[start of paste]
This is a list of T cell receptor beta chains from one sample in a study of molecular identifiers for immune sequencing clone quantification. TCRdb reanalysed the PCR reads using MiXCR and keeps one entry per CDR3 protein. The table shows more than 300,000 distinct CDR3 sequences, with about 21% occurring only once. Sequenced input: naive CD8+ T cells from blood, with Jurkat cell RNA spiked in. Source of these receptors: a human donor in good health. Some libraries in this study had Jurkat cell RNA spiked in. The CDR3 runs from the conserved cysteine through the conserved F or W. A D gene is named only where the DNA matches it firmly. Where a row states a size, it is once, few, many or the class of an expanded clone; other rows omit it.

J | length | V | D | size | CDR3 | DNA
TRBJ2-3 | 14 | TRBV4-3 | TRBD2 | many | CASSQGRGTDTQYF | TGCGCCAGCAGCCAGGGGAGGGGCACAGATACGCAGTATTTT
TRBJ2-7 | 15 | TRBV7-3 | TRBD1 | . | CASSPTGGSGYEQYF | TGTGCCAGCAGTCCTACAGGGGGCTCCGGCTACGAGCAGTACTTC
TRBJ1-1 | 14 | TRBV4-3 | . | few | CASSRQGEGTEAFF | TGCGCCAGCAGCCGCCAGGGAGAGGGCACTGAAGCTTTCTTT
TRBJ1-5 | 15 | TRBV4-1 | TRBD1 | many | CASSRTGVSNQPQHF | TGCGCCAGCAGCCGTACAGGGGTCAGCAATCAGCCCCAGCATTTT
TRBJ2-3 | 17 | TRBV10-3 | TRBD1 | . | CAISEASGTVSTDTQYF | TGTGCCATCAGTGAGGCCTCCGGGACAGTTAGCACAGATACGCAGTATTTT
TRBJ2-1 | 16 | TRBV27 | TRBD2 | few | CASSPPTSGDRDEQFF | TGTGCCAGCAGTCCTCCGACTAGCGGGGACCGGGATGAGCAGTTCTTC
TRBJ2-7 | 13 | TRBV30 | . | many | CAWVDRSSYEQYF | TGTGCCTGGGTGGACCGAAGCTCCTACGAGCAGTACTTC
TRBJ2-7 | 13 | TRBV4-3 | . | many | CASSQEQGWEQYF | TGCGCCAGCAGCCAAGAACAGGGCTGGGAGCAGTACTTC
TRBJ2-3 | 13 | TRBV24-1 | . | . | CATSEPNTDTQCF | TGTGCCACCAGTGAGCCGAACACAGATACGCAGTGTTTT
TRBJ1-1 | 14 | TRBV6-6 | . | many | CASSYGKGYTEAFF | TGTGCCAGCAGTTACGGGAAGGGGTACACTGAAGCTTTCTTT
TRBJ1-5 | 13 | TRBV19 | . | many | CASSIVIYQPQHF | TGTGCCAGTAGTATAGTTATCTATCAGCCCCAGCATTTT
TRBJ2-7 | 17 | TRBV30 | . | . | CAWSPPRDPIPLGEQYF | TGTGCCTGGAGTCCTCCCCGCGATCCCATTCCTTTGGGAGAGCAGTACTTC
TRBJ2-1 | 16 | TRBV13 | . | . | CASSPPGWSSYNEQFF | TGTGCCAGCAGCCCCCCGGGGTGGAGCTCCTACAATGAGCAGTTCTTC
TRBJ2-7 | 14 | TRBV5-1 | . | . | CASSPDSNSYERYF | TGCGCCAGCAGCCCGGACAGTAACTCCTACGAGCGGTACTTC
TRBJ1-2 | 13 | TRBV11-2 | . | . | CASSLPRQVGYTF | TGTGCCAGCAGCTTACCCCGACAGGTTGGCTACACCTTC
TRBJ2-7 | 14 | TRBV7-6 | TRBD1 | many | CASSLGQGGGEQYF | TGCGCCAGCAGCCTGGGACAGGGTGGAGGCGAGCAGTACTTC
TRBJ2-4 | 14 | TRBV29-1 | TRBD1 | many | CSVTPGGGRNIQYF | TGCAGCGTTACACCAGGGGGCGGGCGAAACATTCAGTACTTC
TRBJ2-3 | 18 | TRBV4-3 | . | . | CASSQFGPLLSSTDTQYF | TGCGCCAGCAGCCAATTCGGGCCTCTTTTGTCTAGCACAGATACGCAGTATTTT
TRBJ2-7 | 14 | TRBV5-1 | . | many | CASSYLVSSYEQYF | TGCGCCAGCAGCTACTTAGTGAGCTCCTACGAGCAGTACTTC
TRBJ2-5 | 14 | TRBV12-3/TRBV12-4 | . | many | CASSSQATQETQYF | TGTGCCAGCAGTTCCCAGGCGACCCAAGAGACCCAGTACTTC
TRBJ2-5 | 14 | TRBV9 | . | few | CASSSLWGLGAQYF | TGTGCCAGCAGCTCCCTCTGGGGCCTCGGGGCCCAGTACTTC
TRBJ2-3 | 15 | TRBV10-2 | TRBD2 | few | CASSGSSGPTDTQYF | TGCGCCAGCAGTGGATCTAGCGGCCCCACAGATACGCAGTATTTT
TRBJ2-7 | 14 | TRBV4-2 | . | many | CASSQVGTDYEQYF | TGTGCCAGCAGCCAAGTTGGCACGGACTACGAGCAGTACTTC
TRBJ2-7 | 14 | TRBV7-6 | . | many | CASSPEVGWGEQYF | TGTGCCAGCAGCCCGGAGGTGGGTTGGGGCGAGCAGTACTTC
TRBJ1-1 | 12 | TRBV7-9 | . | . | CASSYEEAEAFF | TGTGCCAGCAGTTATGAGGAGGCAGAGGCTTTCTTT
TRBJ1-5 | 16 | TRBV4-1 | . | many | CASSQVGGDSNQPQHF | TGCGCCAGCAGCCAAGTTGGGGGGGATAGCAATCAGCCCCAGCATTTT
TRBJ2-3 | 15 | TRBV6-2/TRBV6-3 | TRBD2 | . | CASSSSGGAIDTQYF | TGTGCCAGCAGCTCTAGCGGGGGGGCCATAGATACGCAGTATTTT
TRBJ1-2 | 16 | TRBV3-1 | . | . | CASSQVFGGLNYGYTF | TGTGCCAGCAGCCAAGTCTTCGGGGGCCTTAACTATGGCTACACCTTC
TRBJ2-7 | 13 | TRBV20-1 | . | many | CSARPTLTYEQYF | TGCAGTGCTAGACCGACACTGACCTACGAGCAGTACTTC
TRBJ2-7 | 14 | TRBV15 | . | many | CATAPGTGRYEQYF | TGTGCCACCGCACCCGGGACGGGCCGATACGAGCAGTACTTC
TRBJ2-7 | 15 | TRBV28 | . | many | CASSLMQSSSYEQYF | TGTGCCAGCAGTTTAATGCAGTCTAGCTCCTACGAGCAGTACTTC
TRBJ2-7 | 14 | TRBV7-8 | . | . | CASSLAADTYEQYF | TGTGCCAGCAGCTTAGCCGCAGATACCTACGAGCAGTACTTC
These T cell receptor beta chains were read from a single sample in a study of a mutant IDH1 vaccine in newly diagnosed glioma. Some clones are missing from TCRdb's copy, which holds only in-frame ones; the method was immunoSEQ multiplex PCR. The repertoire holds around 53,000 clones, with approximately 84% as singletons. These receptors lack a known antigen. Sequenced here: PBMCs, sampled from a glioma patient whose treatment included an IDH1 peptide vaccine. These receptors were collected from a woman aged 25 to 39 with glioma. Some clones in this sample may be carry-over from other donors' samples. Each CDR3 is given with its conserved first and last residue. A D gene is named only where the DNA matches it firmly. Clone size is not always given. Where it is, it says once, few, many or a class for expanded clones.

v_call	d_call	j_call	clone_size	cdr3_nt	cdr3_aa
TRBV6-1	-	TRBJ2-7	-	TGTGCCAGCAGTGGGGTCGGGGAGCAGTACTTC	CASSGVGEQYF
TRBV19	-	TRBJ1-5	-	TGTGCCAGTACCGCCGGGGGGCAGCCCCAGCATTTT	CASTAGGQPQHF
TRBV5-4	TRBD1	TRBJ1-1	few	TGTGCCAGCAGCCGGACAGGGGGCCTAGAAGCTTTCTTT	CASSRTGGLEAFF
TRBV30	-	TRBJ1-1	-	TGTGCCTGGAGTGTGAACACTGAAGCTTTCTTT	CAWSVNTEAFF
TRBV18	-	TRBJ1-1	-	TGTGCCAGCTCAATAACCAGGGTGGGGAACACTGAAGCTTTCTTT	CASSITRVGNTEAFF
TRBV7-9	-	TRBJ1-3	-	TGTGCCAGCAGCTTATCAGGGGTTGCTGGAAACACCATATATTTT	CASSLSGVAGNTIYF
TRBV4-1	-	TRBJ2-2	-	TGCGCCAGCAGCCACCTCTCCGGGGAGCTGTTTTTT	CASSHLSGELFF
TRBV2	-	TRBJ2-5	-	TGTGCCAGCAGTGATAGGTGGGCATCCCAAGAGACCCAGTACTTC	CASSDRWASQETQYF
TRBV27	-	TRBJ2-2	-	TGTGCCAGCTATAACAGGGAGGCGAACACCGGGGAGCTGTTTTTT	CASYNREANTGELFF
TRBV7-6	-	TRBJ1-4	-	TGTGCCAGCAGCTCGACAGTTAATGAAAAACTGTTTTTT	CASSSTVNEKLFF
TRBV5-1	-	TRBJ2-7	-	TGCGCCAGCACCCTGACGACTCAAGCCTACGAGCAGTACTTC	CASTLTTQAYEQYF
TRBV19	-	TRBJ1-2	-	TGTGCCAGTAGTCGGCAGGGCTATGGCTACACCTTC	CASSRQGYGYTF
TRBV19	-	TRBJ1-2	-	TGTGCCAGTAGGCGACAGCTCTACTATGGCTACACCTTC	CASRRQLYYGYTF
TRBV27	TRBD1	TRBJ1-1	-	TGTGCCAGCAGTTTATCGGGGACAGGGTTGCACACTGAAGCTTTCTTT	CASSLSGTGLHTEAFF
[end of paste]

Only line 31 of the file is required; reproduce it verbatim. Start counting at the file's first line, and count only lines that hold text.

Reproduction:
TRBJ2-7 | 13 | TRBV20-1 | . | many | CSARPTLTYEQYF | TGCAGTGCTAGACCGACACTGACCTACGAGCAGTACTTC